he National Government will today reach a landmark in its journey when Prime Minister Ranil Wickremesinghe, in his capacity as Minister of Policy Planning and Economic Affairs, outlines in Parliament a medium-term economic strategy, with the centerpiece being sustainable, eco-friendly rural development for the benefit mainly of the needy or impoverished people.
For thousands of years, organic agriculture has been a vital part of the heart of Sri Lanka’s time honoured culture and civilisation. Those were the good old days, as a famous author said, that the Sri Lankan farmer when the mud is washed off his back would be fit to be a king. Tragically during the past four decades these kings and their families have been plunged deep into mud holes of degradation, destitution and deprivation.
The Prime Minister’s policy statement today will be the first major step towards liberating the farmers and the rural people from slavery and restoring their dignity to play an important role in the new eco-friendly agricultural process where organic farming will be given priority with a multitude of incentives and State encouragement. It is likely that the new government, instead of continuing with huge subsidies for imported agro-chemicals which have polluted Mother Earth will instead offer substantial financial incentives to buy or make natural fertilizers, herbicides and pesticides.
President Maithripala Sirisena, working closely with the Prime Minister, announced last month the government would launch a new mission from next year to grow all the nutritious food we need in Sri Lanka itself without continuing to be a dumping ground for imported garbage or artificial food.
In terms of the new strategy some 23 rural development economic zones are to be set up to turn Sri Lanka into a global home garden. This will require the delicate blending of our ancient culture and traditions with the marvels of modern technology so that the unpolluted Sri Lankan food would be hailed as tasty and healthy even in competitive world markets.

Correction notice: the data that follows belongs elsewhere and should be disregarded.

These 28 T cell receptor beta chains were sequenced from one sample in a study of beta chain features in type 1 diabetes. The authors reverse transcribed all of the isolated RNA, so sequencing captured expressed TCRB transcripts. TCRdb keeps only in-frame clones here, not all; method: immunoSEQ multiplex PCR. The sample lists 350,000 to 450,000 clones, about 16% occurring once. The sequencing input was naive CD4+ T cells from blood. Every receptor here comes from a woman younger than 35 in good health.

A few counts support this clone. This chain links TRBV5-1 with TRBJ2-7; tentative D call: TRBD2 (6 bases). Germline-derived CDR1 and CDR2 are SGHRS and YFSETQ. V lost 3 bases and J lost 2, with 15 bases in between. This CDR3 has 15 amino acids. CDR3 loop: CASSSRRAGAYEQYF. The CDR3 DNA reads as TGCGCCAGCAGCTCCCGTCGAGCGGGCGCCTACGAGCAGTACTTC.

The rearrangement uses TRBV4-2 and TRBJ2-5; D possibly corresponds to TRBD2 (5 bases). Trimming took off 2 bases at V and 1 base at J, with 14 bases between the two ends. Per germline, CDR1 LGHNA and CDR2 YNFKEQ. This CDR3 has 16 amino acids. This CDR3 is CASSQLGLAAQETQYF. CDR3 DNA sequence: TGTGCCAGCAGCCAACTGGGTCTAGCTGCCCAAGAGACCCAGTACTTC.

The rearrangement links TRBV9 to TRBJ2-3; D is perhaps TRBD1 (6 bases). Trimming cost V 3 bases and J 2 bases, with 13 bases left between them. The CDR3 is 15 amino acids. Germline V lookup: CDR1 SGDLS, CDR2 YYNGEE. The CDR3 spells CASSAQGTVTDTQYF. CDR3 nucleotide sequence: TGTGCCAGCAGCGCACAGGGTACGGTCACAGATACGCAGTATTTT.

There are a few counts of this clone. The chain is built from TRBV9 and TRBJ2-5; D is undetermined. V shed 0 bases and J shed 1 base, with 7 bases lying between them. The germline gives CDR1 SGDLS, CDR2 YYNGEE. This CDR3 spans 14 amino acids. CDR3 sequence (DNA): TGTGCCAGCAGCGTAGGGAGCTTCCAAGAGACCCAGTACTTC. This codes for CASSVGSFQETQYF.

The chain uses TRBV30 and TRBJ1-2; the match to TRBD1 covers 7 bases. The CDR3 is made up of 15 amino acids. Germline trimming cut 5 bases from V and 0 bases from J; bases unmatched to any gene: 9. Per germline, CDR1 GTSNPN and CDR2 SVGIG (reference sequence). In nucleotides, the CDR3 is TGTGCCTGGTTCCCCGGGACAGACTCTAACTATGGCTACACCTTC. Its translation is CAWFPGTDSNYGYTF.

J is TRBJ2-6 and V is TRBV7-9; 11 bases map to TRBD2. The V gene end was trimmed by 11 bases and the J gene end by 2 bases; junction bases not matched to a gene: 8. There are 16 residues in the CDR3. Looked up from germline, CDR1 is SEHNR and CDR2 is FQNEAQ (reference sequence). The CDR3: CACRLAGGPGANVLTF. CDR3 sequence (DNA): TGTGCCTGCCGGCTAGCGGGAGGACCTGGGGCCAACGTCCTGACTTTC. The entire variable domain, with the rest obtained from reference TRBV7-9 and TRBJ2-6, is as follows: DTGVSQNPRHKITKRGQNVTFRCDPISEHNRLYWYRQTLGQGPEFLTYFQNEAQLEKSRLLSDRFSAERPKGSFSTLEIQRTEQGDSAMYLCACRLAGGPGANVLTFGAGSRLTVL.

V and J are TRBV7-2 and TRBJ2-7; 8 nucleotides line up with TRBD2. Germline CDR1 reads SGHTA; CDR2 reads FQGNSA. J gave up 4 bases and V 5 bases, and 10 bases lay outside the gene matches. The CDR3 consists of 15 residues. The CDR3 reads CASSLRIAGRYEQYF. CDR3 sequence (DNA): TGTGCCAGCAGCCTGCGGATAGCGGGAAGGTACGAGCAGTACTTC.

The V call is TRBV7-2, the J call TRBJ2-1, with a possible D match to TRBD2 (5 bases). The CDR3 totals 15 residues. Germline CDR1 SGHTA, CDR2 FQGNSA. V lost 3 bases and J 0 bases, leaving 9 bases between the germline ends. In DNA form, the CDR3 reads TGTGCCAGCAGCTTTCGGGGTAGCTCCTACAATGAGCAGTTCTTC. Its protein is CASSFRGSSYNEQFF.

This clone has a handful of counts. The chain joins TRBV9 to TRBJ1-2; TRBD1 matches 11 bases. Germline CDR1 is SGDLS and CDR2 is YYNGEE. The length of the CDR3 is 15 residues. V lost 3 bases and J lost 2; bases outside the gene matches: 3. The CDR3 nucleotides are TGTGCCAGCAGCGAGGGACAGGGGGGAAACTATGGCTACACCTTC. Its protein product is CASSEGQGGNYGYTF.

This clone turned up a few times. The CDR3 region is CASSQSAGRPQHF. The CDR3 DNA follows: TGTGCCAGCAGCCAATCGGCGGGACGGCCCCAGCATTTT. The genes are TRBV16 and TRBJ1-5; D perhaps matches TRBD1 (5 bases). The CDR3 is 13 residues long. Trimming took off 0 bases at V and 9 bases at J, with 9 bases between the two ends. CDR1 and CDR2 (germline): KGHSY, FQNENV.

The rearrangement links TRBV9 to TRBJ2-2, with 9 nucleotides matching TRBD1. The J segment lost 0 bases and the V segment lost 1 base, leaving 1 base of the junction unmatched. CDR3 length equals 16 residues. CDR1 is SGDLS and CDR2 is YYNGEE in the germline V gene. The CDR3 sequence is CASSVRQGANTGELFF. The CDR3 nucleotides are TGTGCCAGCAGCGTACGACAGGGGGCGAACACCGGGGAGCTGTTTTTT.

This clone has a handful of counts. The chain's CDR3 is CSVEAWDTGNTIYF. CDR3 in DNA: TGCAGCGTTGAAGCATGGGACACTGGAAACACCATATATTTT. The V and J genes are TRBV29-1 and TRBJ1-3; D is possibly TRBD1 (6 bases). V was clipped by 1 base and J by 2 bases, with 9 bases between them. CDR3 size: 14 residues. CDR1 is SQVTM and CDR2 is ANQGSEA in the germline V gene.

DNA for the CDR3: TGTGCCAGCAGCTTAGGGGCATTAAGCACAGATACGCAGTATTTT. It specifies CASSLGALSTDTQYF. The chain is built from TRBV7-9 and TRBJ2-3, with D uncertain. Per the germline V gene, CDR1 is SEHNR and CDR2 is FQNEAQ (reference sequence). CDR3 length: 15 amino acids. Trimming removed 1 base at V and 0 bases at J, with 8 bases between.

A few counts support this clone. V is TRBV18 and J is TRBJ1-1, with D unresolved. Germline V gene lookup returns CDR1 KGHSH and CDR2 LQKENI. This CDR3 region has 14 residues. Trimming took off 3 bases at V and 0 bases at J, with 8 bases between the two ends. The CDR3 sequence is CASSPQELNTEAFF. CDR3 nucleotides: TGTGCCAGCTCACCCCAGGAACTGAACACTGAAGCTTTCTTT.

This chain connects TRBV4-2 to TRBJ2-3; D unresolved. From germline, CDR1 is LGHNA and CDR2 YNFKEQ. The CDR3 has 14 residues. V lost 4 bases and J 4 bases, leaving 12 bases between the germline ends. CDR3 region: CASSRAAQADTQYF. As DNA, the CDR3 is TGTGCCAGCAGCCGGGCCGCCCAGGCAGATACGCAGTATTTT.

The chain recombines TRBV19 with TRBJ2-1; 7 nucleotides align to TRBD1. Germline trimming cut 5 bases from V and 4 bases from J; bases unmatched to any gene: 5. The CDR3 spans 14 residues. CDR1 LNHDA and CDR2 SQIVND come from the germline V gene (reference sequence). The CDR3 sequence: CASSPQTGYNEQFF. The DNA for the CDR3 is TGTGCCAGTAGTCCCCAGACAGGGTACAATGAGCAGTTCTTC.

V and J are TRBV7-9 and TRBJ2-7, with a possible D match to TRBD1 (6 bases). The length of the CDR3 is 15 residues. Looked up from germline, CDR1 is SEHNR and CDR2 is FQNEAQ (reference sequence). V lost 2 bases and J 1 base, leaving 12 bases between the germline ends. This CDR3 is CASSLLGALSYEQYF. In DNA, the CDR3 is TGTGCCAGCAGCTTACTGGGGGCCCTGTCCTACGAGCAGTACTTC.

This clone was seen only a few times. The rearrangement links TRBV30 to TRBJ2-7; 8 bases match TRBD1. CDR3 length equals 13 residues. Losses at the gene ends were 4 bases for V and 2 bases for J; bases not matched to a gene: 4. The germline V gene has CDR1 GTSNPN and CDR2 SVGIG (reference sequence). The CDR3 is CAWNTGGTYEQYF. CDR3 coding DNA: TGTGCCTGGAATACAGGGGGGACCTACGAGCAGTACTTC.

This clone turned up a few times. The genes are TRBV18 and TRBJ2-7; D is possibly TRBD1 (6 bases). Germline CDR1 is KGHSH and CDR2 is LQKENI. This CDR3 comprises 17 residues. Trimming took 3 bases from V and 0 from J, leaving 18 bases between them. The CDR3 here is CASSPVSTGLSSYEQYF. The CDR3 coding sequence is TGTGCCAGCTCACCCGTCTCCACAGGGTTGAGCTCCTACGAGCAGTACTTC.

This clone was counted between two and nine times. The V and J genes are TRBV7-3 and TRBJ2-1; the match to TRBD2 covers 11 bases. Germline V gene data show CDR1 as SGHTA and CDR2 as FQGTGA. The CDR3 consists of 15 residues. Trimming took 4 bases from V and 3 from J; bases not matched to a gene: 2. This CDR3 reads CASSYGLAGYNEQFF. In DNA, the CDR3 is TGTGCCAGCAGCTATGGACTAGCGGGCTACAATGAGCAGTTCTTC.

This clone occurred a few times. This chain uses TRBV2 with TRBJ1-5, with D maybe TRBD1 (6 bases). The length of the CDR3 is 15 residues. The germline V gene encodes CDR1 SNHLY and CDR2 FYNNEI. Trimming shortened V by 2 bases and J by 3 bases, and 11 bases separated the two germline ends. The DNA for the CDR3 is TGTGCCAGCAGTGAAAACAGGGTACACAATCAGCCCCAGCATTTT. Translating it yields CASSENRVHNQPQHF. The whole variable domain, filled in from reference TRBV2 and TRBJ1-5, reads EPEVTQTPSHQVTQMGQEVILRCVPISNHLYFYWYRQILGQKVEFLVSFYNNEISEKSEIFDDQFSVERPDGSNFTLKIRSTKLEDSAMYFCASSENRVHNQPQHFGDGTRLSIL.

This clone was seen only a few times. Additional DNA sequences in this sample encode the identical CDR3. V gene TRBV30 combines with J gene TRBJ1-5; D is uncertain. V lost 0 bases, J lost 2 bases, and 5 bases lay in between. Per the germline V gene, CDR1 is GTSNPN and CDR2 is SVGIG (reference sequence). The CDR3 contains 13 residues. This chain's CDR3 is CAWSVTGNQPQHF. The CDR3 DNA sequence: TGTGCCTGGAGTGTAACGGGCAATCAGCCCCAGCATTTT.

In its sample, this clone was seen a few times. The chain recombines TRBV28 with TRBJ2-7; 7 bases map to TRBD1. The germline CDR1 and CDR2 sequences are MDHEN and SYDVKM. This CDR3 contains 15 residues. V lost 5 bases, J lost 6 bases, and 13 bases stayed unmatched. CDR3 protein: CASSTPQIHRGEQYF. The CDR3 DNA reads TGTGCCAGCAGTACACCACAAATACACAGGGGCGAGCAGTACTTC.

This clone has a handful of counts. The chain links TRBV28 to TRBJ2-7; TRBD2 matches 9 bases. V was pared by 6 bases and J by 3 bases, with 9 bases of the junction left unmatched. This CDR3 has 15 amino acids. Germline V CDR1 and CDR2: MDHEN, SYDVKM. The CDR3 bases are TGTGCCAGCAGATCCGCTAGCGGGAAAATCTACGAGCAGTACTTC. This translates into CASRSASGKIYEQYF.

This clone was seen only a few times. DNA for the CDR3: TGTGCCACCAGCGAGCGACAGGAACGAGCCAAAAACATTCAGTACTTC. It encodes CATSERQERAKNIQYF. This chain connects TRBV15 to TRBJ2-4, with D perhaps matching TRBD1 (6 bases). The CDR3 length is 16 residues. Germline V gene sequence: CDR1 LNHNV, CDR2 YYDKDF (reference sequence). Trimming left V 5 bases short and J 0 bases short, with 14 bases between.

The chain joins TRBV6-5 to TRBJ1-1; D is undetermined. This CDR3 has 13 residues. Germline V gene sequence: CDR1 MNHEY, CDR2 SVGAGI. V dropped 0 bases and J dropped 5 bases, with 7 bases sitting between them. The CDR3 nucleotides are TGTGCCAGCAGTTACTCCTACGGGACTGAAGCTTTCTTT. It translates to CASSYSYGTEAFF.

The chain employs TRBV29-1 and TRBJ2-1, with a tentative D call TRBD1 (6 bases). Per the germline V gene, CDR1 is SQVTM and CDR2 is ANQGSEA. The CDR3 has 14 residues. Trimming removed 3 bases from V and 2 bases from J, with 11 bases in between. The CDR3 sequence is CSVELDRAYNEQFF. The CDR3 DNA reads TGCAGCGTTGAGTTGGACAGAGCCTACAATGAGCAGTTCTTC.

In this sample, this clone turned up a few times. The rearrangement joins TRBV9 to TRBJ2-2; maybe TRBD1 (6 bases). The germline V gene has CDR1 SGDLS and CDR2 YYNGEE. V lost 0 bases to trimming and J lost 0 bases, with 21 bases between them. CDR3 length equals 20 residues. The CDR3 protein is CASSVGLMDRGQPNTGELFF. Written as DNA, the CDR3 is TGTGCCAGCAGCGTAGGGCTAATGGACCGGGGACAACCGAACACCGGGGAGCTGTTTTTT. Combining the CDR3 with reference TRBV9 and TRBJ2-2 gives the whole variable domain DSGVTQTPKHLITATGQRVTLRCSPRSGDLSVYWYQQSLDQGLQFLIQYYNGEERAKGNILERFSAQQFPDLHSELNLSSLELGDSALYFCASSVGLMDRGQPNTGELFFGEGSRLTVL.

One of Sri Lanka’s leading organic farming experts Ranjith Seneviratne, who was a top executive in the United Nations Food and Agriculture Organisation (FAO) for more than two decades, has outlined some modern, creative and imaginative proposals for sustainable organic farming.
The experienced and enlightened expert describes this as Regenerative Farming. The latest ideas on natural agriculture promotes “Regenerative Farming” or cooperating with the natural eco balances that prevail in forests, to regenerate the soil which usually has been farmed incorrectly for many decades through methods such as tilling. This is because today “no-till” processes are recommended so as not to disturb the natural living processes of the soil organisms. These include various soil organisms, different types of earth worms, other worms, fungus types, microbes and insects. They all live in a dynamic matrix each with its own niche in the soil, but positioned to interact with each other.
According to Mr. Seneviratne some fungi are known to have their own matrix or a kind of network that could extend over the whole land area and even encompass the next door farmlands. The old system of tilling or turning the soil over, disturbs this living matrix, negatively affecting soil health. Now the soil itself is regarded as a living entity.
Regenerative farming attempts to regenerate the soil by following the examples that prevail in forests. There is automatic weed control through the layer of leaf and twigs or mulch on top of the soil, automatic composting by the bottom layers of the same mulch, while the top layer dries out during the day and absorbs moisture during the night making watering unnecessary except perhaps during severe drought.
We hope the President and the Prime Minister will be open to guidance and direction from people-friendly and eco-friendly agricultural experts such as Mr. Seneviratne, instead of being misled by agents of transnational giants who are today leading the battle for economic neo-colonialism.